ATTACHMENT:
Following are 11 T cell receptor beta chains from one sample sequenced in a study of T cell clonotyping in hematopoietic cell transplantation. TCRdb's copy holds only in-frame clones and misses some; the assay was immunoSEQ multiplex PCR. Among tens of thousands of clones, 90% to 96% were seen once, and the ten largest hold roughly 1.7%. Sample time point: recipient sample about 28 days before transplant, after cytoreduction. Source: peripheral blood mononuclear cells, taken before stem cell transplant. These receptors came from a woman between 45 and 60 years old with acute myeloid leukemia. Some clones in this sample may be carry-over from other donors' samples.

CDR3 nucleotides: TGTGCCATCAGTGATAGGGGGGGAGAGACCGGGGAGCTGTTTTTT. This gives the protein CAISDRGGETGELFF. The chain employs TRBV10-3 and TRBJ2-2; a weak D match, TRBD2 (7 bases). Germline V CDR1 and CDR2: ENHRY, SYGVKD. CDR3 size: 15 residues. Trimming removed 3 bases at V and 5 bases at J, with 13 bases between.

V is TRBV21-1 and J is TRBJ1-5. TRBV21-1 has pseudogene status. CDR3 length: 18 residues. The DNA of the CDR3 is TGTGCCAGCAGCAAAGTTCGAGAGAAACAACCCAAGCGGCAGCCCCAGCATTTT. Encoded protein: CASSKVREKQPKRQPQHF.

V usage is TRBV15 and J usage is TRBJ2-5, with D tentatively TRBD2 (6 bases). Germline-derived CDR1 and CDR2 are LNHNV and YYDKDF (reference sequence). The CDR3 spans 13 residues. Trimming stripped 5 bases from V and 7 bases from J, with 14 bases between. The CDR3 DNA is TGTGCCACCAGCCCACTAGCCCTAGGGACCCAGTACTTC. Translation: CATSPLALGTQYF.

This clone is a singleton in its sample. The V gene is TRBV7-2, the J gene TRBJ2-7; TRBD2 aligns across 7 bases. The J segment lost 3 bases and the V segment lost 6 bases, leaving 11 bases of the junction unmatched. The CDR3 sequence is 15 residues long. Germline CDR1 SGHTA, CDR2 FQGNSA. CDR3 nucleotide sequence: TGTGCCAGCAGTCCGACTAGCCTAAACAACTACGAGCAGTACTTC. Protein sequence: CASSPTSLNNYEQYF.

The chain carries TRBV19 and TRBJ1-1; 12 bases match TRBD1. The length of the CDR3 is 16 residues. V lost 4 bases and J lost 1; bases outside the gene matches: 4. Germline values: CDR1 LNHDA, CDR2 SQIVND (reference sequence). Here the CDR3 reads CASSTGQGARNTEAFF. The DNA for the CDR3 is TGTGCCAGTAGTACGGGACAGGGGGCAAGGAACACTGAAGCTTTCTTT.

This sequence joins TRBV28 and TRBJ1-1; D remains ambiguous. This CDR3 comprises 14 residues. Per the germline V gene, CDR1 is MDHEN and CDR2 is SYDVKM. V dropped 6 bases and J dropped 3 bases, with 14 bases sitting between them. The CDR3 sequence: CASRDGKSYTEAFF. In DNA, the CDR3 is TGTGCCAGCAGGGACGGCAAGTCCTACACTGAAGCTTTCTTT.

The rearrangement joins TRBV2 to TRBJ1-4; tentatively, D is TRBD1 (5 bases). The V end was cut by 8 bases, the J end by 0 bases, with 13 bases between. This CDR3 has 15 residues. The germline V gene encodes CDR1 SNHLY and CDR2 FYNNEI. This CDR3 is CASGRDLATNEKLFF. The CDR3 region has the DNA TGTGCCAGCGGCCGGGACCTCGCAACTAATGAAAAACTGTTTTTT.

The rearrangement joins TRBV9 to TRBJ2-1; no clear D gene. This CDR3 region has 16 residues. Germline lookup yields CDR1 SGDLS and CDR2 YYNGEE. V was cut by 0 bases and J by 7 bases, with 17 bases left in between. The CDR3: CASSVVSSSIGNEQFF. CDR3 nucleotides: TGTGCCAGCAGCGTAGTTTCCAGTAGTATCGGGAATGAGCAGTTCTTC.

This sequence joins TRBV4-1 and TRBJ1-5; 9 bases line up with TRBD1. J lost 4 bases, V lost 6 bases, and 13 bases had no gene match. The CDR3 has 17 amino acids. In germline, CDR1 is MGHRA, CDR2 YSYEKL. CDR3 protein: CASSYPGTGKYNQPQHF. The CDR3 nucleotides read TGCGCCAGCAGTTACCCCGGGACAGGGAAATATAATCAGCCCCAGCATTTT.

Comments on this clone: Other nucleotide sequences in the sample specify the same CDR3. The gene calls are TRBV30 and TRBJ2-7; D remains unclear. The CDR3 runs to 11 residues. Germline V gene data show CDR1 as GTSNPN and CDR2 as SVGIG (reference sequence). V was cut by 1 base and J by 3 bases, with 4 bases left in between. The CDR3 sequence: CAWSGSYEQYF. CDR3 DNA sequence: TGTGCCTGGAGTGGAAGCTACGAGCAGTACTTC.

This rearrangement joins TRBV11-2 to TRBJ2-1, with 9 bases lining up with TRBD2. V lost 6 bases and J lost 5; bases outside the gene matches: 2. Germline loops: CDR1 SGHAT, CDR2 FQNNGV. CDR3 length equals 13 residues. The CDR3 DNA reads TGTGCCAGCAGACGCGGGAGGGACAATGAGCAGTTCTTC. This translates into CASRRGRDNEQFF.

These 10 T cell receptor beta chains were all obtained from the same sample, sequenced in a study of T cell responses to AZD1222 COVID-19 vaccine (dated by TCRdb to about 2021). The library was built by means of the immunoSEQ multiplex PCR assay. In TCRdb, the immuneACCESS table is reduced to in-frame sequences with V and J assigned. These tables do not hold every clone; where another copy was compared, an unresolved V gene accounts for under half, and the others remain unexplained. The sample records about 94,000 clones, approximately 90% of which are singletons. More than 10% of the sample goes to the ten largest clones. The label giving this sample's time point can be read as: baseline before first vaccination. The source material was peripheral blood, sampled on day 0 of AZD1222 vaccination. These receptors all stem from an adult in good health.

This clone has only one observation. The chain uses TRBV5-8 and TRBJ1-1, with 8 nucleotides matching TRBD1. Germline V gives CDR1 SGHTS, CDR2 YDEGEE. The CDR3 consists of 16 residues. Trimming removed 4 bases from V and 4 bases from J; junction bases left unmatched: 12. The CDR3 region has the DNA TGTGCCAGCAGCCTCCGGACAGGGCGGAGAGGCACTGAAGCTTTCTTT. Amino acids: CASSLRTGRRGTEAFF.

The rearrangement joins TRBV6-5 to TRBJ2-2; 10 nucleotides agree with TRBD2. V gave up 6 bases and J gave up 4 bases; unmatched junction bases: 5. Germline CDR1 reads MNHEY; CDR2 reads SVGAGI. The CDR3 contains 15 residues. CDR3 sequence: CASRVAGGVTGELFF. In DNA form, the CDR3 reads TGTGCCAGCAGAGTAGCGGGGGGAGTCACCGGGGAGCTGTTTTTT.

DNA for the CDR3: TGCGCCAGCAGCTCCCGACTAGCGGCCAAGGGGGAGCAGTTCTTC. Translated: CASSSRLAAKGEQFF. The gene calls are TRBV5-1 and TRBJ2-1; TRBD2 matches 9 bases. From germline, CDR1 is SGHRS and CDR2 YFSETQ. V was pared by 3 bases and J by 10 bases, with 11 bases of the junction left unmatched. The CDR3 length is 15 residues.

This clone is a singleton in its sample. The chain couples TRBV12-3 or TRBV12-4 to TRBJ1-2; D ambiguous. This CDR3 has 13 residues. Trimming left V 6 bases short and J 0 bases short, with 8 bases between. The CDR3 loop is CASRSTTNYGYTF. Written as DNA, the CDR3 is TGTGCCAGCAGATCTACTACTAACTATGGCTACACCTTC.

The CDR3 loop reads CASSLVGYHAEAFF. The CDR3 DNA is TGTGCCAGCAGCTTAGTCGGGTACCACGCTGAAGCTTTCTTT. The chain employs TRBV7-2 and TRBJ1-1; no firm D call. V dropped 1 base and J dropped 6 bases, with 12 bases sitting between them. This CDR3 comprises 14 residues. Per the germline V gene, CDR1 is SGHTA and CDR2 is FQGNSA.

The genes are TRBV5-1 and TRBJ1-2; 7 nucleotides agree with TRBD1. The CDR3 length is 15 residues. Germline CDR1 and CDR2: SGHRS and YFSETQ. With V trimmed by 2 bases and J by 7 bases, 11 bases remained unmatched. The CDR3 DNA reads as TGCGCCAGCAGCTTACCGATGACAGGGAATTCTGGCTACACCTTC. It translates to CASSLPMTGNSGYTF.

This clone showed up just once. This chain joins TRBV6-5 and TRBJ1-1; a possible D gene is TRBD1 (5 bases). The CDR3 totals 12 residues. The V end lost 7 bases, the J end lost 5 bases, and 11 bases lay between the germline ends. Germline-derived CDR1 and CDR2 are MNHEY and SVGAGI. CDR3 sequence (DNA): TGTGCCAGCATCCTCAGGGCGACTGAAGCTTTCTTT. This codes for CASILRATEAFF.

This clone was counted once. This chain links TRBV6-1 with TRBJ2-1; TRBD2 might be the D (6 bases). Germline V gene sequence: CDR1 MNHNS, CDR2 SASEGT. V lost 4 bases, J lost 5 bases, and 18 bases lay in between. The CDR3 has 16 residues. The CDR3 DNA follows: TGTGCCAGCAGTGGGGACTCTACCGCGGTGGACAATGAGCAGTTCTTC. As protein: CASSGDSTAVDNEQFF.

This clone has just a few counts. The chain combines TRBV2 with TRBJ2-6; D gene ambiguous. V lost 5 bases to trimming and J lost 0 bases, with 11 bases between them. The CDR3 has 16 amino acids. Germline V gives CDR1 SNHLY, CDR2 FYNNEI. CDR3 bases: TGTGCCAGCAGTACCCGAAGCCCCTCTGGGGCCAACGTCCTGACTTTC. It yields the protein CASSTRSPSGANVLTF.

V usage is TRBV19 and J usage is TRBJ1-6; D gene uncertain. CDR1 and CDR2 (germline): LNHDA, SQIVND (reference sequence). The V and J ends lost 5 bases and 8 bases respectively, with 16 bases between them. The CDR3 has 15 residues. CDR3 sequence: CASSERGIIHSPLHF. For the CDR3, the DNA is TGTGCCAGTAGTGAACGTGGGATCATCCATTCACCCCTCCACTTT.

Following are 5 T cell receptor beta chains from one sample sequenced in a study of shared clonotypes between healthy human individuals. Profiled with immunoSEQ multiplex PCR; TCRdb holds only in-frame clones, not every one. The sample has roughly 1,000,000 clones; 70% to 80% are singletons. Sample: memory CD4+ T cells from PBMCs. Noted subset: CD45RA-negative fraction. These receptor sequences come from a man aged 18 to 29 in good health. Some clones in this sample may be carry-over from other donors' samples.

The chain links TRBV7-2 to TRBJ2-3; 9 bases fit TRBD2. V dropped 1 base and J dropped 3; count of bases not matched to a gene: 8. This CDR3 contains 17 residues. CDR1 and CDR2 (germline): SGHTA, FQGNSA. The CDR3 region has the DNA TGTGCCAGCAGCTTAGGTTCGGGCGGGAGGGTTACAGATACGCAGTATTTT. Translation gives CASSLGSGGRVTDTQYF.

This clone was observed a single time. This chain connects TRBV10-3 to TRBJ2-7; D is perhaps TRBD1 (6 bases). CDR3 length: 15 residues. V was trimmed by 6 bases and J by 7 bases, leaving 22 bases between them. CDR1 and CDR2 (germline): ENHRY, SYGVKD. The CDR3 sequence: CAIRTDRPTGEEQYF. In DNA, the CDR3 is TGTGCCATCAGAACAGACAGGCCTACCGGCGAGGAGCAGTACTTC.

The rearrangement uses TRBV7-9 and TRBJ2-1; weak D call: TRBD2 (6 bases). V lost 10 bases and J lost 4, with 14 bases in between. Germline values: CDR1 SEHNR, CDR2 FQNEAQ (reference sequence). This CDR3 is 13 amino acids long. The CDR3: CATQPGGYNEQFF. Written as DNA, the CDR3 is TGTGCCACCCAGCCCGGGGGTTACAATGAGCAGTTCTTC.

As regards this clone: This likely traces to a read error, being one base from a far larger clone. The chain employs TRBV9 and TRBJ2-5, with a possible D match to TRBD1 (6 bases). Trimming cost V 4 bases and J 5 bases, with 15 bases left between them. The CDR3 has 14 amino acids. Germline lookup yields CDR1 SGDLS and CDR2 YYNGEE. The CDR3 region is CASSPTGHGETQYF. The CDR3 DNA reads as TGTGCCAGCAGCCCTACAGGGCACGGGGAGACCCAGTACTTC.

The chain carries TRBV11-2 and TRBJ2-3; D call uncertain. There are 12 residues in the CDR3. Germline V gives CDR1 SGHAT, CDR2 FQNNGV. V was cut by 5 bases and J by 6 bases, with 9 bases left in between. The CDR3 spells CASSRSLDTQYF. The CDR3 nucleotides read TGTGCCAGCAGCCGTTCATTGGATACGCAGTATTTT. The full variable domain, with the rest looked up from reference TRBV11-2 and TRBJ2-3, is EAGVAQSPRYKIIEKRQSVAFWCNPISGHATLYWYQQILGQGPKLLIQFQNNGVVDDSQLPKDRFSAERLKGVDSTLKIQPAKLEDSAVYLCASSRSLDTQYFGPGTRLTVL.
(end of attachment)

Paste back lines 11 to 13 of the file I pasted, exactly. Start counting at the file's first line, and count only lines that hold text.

Comments on this clone: Other nucleotide sequences in the sample specify the same CDR3. The gene calls are TRBV30 and TRBJ2-7; D remains unclear. The CDR3 runs to 11 residues. Germline V gene data show CDR1 as GTSNPN and CDR2 as SVGIG (reference sequence). V was cut by 1 base and J by 3 bases, with 4 bases left in between. The CDR3 sequence: CAWSGSYEQYF. CDR3 DNA sequence: TGTGCCTGGAGTGGAAGCTACGAGCAGTACTTC.

This rearrangement joins TRBV11-2 to TRBJ2-1, with 9 bases lining up with TRBD2. V lost 6 bases and J lost 5; bases outside the gene matches: 2. Germline loops: CDR1 SGHAT, CDR2 FQNNGV. CDR3 length equals 13 residues. The CDR3 DNA reads TGTGCCAGCAGACGCGGGAGGGACAATGAGCAGTTCTTC. This translates into CASRRGRDNEQFF.

These 10 T cell receptor beta chains were all obtained from the same sample, sequenced in a study of T cell responses to AZD1222 COVID-19 vaccine (dated by TCRdb to about 2021). The library was built by means of the immunoSEQ multiplex PCR assay. In TCRdb, the immuneACCESS table is reduced to in-frame sequences with V and J assigned. These tables do not hold every clone; where another copy was compared, an unresolved V gene accounts for under half, and the others remain unexplained. The sample records about 94,000 clones, approximately 90% of which are singletons. More than 10% of the sample goes to the ten largest clones. The label giving this sample's time point can be read as: baseline before first vaccination. The source material was peripheral blood, sampled on day 0 of AZD1222 vaccination. These receptors all stem from an adult in good health.